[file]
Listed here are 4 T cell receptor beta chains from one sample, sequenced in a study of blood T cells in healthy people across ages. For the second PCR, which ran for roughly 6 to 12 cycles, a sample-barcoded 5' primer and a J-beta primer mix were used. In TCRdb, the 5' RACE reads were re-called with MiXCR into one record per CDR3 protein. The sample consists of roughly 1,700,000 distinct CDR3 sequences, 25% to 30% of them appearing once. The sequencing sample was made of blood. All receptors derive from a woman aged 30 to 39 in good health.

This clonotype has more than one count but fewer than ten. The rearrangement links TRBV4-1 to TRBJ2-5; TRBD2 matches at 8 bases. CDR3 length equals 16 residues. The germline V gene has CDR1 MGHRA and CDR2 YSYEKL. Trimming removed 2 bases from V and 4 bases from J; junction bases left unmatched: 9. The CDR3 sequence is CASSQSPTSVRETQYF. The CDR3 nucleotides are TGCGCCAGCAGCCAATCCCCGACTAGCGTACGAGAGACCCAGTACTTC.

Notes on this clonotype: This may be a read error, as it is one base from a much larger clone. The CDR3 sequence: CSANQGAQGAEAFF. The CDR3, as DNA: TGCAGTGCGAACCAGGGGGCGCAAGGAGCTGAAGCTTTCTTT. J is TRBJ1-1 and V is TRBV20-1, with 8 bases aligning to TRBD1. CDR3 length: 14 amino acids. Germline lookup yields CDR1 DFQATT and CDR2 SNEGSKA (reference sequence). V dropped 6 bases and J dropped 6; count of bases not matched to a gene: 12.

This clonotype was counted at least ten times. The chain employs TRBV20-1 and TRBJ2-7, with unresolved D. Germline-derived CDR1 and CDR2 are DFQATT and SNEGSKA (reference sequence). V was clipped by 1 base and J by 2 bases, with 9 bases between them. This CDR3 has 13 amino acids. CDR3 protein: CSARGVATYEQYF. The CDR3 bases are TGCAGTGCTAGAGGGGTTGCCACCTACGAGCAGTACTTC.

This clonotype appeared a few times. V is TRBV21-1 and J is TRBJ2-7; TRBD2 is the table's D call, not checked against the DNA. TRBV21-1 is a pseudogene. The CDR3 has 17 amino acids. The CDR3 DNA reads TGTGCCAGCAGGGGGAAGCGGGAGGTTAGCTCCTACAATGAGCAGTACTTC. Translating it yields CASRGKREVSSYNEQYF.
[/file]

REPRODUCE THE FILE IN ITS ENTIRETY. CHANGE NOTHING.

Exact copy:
Listed here are 4 T cell receptor beta chains from one sample, sequenced in a study of blood T cells in healthy people across ages. For the second PCR, which ran for roughly 6 to 12 cycles, a sample-barcoded 5' primer and a J-beta primer mix were used. In TCRdb, the 5' RACE reads were re-called with MiXCR into one record per CDR3 protein. The sample consists of roughly 1,700,000 distinct CDR3 sequences, 25% to 30% of them appearing once. The sequencing sample was made of blood. All receptors derive from a woman aged 30 to 39 in good health.

This clonotype has more than one count but fewer than ten. The rearrangement links TRBV4-1 to TRBJ2-5; TRBD2 matches at 8 bases. CDR3 length equals 16 residues. The germline V gene has CDR1 MGHRA and CDR2 YSYEKL. Trimming removed 2 bases from V and 4 bases from J; junction bases left unmatched: 9. The CDR3 sequence is CASSQSPTSVRETQYF. The CDR3 nucleotides are TGCGCCAGCAGCCAATCCCCGACTAGCGTACGAGAGACCCAGTACTTC.

Notes on this clonotype: This may be a read error, as it is one base from a much larger clone. The CDR3 sequence: CSANQGAQGAEAFF. The CDR3, as DNA: TGCAGTGCGAACCAGGGGGCGCAAGGAGCTGAAGCTTTCTTT. J is TRBJ1-1 and V is TRBV20-1, with 8 bases aligning to TRBD1. CDR3 length: 14 amino acids. Germline lookup yields CDR1 DFQATT and CDR2 SNEGSKA (reference sequence). V dropped 6 bases and J dropped 6; count of bases not matched to a gene: 12.

This clonotype was counted at least ten times. The chain employs TRBV20-1 and TRBJ2-7, with unresolved D. Germline-derived CDR1 and CDR2 are DFQATT and SNEGSKA (reference sequence). V was clipped by 1 base and J by 2 bases, with 9 bases between them. This CDR3 has 13 amino acids. CDR3 protein: CSARGVATYEQYF. The CDR3 bases are TGCAGTGCTAGAGGGGTTGCCACCTACGAGCAGTACTTC.

This clonotype appeared a few times. V is TRBV21-1 and J is TRBJ2-7; TRBD2 is the table's D call, not checked against the DNA. TRBV21-1 is a pseudogene. The CDR3 has 17 amino acids. The CDR3 DNA reads TGTGCCAGCAGGGGGAAGCGGGAGGTTAGCTCCTACAATGAGCAGTACTTC. Translating it yields CASRGKREVSSYNEQYF.